Christmas for introverts and HSPs: How to survive “the most wonderful time of the year”

Christmas for introverts and hsps
Photo by Annie Spratt on Unsplash

The holidays can be difficult for many reasons. But Christmas for introverts and HSPs can be especially tough.

Our quiet personalities aren’t exactly a perfect fit for raucous holiday gatherings.

You might have felt shame over struggling with the “most wonderful time of the year”.

But accepting the truth of who you are and taking good care of yourself over Christmas will make things better for everyone.

Here are 5 reasons Christmas for introverts and HSPs is hard. And how to deal with these hurdles for a more enjoyable time.

1. We generally dislike parties.

Large noisy gatherings are kryptonite to introverts and HSPs. The small talk and over-stimulation exhaust us. They make us want to go home and curl up with a book.

Large noisy gatherings are kryptonite to introverts and HSPs. The small talk and over-stimulation exhaust us. They make us want to go home and curl up with a book. Click To Tweet

It’s impossible to avoid parties altogether over Christmas holidays. However, you can choose the ones you simply can’t opt out of, and say no to the rest.

Remember to have an exit strategy. You want to be able to leave when you’re ready and not rely on someone else’s timeline for your ride home.

You don’t have to explain, but it’s okay to say why you’re declining an invitation.

In this time of increased online communication, I’ve started saying “I’m Zoomed out this week.” That’s a good enough reason for saying no to another digital hangout.

2. We hate to be rushed or tied to tight deadlines.

Rushing around buying gifts for every last person in your extended family can be exhausting.

Consider reducing your gift list or doing a secret Santa where you only buy for one person in a group.

Plan well in advance and do most of your shopping online. That helps you avoid the crowded stores at Christmas.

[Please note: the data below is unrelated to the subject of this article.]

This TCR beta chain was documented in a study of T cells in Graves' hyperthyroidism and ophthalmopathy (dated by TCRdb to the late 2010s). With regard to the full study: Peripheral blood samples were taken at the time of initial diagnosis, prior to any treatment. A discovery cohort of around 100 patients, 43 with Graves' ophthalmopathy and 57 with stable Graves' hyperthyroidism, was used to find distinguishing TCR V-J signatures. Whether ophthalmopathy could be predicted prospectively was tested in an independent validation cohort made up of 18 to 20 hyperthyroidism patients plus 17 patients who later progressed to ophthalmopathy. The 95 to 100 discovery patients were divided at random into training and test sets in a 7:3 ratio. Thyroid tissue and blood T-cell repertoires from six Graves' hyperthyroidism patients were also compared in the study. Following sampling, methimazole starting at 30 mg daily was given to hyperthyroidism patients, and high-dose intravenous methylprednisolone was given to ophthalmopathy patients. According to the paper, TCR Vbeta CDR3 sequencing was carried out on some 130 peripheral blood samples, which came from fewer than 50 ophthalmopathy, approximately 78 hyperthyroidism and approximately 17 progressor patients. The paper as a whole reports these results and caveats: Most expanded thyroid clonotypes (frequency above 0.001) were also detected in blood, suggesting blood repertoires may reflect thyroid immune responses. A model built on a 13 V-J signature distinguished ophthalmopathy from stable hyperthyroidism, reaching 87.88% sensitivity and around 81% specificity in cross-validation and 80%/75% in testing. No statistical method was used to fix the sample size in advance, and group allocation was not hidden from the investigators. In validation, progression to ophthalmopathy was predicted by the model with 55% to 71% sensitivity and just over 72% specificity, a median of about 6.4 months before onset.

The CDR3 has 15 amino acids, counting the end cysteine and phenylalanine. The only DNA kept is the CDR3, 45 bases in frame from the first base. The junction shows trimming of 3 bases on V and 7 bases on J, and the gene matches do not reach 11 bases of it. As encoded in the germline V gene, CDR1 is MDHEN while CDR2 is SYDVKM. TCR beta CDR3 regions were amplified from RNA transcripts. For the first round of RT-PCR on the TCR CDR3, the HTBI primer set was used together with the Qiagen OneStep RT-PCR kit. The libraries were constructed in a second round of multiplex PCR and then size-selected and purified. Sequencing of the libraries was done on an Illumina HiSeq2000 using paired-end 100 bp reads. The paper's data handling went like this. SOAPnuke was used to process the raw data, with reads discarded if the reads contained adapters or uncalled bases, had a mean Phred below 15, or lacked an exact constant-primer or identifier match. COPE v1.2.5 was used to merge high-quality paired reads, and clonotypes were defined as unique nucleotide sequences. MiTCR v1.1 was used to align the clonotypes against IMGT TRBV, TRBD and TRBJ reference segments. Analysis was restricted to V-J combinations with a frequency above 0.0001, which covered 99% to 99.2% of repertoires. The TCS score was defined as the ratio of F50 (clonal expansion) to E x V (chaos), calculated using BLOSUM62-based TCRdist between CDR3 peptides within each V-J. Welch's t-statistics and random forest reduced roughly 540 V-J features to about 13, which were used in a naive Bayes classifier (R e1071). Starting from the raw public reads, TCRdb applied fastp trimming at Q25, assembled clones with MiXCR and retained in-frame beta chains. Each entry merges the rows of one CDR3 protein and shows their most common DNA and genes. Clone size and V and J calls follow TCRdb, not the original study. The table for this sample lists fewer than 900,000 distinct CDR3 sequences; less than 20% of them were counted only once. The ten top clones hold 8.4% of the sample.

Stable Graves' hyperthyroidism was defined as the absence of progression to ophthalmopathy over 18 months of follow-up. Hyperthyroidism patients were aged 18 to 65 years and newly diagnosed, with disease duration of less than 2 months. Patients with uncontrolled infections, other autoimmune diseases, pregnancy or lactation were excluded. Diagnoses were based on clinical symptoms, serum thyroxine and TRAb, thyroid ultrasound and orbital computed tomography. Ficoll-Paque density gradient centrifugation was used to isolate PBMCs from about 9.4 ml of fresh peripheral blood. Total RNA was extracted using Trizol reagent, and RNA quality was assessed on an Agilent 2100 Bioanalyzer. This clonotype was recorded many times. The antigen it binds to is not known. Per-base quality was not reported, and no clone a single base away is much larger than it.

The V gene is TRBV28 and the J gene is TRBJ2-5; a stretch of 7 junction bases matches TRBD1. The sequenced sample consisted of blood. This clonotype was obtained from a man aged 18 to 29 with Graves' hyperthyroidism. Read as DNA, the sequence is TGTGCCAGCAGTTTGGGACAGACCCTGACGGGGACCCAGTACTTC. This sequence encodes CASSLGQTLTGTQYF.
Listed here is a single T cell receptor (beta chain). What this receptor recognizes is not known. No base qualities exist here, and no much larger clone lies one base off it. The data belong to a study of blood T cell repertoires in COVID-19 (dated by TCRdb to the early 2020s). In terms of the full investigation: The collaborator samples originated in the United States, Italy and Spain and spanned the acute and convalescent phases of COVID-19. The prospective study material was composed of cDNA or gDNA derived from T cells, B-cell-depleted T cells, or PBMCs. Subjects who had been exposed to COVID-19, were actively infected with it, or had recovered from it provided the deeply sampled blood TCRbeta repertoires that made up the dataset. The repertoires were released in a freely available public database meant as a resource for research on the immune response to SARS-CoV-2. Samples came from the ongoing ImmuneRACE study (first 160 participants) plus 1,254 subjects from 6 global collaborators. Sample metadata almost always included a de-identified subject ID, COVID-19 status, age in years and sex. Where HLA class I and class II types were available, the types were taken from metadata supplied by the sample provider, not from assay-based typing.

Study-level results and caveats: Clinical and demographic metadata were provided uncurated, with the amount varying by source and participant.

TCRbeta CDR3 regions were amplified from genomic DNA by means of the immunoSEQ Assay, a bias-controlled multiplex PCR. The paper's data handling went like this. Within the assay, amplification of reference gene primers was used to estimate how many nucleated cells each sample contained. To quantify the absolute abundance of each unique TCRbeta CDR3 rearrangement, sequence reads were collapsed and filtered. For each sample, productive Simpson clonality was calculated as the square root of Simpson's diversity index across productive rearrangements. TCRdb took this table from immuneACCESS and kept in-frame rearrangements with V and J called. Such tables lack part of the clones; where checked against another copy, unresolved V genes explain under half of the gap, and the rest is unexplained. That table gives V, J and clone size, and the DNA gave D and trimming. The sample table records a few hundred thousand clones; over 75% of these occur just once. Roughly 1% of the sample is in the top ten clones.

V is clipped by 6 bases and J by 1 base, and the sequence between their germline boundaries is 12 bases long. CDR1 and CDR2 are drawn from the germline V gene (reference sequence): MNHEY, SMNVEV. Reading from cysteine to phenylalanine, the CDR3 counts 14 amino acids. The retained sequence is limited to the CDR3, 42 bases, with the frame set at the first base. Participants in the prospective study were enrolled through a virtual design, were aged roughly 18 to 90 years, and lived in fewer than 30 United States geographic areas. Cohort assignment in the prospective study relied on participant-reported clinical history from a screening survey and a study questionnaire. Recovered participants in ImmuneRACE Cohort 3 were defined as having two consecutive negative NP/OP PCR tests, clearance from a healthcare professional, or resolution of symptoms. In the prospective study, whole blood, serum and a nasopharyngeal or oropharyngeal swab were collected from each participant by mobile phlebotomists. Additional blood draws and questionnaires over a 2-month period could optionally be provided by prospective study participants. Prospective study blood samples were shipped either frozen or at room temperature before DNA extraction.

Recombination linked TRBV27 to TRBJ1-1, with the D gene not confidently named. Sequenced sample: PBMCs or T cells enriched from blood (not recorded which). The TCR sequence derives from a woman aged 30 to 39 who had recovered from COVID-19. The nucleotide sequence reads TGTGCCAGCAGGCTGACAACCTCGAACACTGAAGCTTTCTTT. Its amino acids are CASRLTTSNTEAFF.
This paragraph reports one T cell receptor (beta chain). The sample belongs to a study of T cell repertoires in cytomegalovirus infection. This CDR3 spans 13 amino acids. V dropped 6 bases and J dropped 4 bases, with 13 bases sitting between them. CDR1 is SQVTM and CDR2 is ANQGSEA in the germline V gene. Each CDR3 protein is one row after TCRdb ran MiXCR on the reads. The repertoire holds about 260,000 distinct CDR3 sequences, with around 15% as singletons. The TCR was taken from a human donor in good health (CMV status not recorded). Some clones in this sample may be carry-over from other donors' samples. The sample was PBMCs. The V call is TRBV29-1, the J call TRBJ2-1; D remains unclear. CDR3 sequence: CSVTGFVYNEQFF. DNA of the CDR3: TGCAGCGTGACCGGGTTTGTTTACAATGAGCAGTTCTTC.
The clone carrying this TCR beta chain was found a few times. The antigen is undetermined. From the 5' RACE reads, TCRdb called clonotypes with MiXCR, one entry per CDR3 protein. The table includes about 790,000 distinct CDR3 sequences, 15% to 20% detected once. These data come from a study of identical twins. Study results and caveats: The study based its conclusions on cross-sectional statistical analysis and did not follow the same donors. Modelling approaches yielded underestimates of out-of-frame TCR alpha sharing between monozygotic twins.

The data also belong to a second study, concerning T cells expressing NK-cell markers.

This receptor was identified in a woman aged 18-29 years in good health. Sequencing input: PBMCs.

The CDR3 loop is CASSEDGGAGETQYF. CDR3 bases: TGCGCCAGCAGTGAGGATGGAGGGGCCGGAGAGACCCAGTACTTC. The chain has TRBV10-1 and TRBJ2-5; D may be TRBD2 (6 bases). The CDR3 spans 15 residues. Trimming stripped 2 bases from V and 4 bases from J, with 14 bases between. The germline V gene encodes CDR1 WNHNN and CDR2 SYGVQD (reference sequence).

Embrace a minimalist approach to Christmas. This means placing more emphasis on non-material gifts, like time together or in worship.

And spending less time on gifts and other trappings of the season, like decorations and elaborate dinners.

3. We prefer deep connections to shallow conversation.

Christmas for introverts and HSPs

Choose to avoid big cocktail parties where small talk flows more freely than the alcohol that fuels it.

When you can, opt instead for dinner plans with friends or a quiet night in.

The unstructured time during Christmas gatherings can be stressful to introverts and HSPs.

The unstructured time during Christmas gatherings can be stressful to introverts and HSPs. Click To Tweet

Get out for a walk if you need some time and space alone from the crowd.

Playing board games or offering to help clean up, both feed the introvert and HSPs need for purpose. It structures our time in a way that feels good to us.

4. We need down time, even a nap, to feel refreshed.

Creating white space in your calendar is a form of minimalism that speaks to your soul.

Be kind to yourself and leave lots of room in your Christmas schedule for time alone. You’ll need rest and rejuvenation before the next social event to avoid burning out.